By Tom Ulrich
Ask many doctors about their image of a child with sickle cell disease (SCD), and they’ll describe a short, skinny child, perhaps almost malnourished. For decades, that image was accurate.
That perception needs to change, though. A group of sickle cell specialists from hospitals in New England – members of the 11 institutions in the New England Pediatric Sickle Cell Consortium (NEPSCC) – recently made a surprising observation: Nearly a quarter of children with SCD are overweight or obese. The question is, why?
The answer may start with their red blood cells (RBCs).
"RBCs normally live 120 days," says Matthew Heeney, MD, clinical director of the Blood Disorders Center at Dana-Farber/Boston Children’s Cancer and Blood Disorders Center and an NEPSCC member. "In sickle cell, RBCs only last 1 to 2 weeks, leaving children with the disease profoundly anemic, with very low hemoglobin levels."
The body responds, Heeney explains, by ramping up the activity of the bone marrow to keep up with the losses. "The marrow uses up a lot of energy churning out more red blood cells. That’s energy that would normally go into growth and puberty."
As a result, children with SCD historically have tended to be shorter and thinner.
But a few years ago, Heeney and his NEPSCC colleagues started noticing children in their clinics who didn’t fit that profile. For instance, Heeney spends one week each summer at the Hole in the Wall Gang Camp, a summer camp for children with serious illness, and noticed a rise in the number of obese children with SCD.
At the same time, his NEPSCC colleague Anjulika Chawla, MD, from Hasbro Children’s Hospital, was proposing a screening protocol for avascular necrosis – a debilitating bone deterioration seen in children with SCD – for which obesity was one of the eligibility criteria.
"One of the reviewers said, ‘There’s no such thing as obesity in SCD.’ But when I spoke to colleagues at an NEPSCC meeting, everyone was seeing one or two morbidly obese children. I currently see a couple that weigh over 300 pounds."
In their first joint research foray, six consortium members decided to organize a multicenter study of obesity in SCD, pooling clinical records from six NEPSCC member hospitals between 2007 and 2009. As reported recently in Pediatrics, they came to a surprising conclusion: The obesity rate among the children in the study was 22.5 percent, exceeding the 17 percent rate seen in among children in the United States in general.
The next surprise came when trying to identify risk factors: For every 1 gram per deciliter increase in a child’s baseline hemoglobin level, that child’s obesity risk rose 36 percent.
A side effect of success?
It’s possible that what Heeney, Chawla and their colleagues are seeing represents a side effect of success. Over the last two decades, hematologists have increasingly prescribed a drug called hydroxyurea for children with SCD – based largely on pioneering work by David Nathan, MD, past physician-in-chief of Boston Children’s and president of Dana-Farber Cancer Institute, and Orah Platt, MD, chief of laboratory medicine at Boston Children’s. Originally devised as a chemotherapy agent, hydroxyurea causes the bone marrow to make RBCs carrying fetal hemoglobin, a type of hemoglobin we produce early in life that’s not affected by the sickle-cell mutation.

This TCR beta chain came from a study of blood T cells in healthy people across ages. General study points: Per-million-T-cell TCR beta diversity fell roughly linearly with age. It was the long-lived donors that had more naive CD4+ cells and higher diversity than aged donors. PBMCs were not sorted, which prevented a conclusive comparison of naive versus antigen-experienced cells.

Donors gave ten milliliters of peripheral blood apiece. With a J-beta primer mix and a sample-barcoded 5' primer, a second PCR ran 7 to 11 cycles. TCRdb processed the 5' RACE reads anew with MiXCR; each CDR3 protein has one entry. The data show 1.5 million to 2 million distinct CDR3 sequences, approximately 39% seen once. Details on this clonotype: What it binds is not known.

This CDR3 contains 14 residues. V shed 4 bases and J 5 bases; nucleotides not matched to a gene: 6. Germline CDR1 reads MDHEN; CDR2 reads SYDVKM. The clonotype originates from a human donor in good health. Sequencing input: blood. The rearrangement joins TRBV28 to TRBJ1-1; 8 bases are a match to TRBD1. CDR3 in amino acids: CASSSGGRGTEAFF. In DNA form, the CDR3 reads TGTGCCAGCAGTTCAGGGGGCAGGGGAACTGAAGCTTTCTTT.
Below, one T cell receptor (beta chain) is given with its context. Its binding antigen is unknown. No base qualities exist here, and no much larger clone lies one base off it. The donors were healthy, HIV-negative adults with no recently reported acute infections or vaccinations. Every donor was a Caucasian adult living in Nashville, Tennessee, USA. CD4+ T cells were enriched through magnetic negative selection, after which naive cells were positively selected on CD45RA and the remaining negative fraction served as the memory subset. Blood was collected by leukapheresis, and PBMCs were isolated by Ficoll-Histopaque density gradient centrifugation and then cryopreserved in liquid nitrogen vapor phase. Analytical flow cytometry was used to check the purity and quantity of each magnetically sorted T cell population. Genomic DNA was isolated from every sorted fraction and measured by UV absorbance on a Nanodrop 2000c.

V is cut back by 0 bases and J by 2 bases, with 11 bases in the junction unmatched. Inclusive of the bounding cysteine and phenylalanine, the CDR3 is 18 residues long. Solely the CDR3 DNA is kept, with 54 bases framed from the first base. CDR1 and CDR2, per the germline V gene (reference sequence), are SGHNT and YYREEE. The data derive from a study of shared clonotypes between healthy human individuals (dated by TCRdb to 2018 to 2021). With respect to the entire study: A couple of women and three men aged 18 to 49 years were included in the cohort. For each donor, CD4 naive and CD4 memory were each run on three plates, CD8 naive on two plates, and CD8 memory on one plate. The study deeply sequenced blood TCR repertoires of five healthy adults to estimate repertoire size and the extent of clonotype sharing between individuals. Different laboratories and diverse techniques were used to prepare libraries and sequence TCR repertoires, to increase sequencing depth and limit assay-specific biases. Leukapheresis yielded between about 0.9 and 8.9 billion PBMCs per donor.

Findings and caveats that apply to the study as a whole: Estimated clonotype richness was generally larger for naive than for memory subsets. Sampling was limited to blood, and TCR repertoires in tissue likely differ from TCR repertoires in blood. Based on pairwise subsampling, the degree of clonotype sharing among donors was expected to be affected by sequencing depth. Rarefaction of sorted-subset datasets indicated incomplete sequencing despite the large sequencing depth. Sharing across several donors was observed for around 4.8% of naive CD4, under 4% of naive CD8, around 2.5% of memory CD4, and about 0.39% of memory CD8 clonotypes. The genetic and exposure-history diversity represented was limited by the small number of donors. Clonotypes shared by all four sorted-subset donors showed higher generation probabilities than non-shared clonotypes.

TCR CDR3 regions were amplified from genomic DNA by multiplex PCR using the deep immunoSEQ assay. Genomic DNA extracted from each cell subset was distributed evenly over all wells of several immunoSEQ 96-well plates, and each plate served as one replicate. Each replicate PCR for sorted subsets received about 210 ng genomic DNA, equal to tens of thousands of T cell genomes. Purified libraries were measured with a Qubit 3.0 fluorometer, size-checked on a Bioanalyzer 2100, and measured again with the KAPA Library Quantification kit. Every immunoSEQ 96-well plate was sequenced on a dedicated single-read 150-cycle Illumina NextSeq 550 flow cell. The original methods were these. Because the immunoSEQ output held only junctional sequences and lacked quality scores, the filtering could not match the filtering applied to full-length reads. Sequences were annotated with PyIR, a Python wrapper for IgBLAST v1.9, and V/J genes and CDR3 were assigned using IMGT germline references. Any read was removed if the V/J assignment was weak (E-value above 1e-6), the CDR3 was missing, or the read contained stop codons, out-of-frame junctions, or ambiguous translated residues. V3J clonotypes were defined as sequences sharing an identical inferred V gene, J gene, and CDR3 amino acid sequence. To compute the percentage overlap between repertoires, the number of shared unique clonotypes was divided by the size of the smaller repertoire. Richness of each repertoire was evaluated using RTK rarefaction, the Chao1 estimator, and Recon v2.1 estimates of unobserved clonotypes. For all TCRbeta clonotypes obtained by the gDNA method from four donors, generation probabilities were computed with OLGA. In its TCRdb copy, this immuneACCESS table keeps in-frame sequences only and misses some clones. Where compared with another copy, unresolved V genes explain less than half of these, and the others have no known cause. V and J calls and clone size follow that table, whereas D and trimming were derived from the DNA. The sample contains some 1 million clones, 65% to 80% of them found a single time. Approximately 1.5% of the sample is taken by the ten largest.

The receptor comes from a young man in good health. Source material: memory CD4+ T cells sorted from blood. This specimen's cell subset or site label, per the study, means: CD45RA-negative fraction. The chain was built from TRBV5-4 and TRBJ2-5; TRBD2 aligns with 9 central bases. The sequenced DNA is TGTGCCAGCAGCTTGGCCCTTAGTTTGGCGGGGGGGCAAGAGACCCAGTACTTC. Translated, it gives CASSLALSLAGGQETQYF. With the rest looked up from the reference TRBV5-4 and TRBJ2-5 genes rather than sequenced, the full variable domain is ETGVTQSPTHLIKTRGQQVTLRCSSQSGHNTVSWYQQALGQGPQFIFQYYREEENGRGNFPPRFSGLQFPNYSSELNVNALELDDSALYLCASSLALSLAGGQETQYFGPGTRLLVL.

According to Heeney, hydroxyurea increases the average lifespan of these childrens’ RBCs to about two weeks, taking some of the burden off the bone marrow and reducing the amount of energy siphoned away from other functions – like growth. Both Chawla and Heeney estimate that the number of children with SCD taking hydroxyurea nationally, while low at about 5 to 10 percent, is rising.
"This is a cautionary tale," says Patricia Kavanagh, MD, MSc, an NEPSCC member, a pediatrician at Boston Medical Center and one of Heeney and Chawla’s co-authors on the study. "What we’re seeing could be a consequence of the fact that the treatment is working.
"We need to make people aware that as we improve the treatments for children with sickle cell, we should be mindful of the nutritional counseling we give them and their parents," she continues.
Chawla adds that the culture around physical exercise in SCD needs to change as well. "We hear families tell children, ‘You can’t keep up with kids on the basketball court,’ or ‘Don’t go in the pool, you’ll have a pain crisis.’ We put these children in a bubble. They’re so protected they don’t exercise. We need to change that mindset."
Heeney points out that the association between hemoglobin levels and weight may also have to do with disease severity. "Children with mild SCD make more hemoglobin and don’t need to put as much energy into making RBCs. That energy can then go towards growth and weight gain. It may be that we should more closely monitor caloric intake and weight of children with mild disease or who are responding to hydroxyurea.
"Either way," he adds, "it’s an argument for personalized tailoring of the treatment we provide."
Tom Ulrich is a senior science writer in the Children’s Hospital Boston Department of Public Affairs, covering laboratory and clinical research innovations across the hospital. Over the last ten years, Tom has parlayed his curiosity about science and passion for science writing and communications into a number of roles, including development writer at Dana-Farber Cancer Institute, marketing writer at AIR Worldwide, and editorial & account director at Feinstein Kean Healthcare. Most recently, he was the communications manager at Harvard Catalyst | The Harvard Clinical and Translational Science Center. Tom earned a master’s degree in molecular microbiology and immunology from the Bloomberg School of Public Health at Johns Hopkins University, and is an amateur photographer.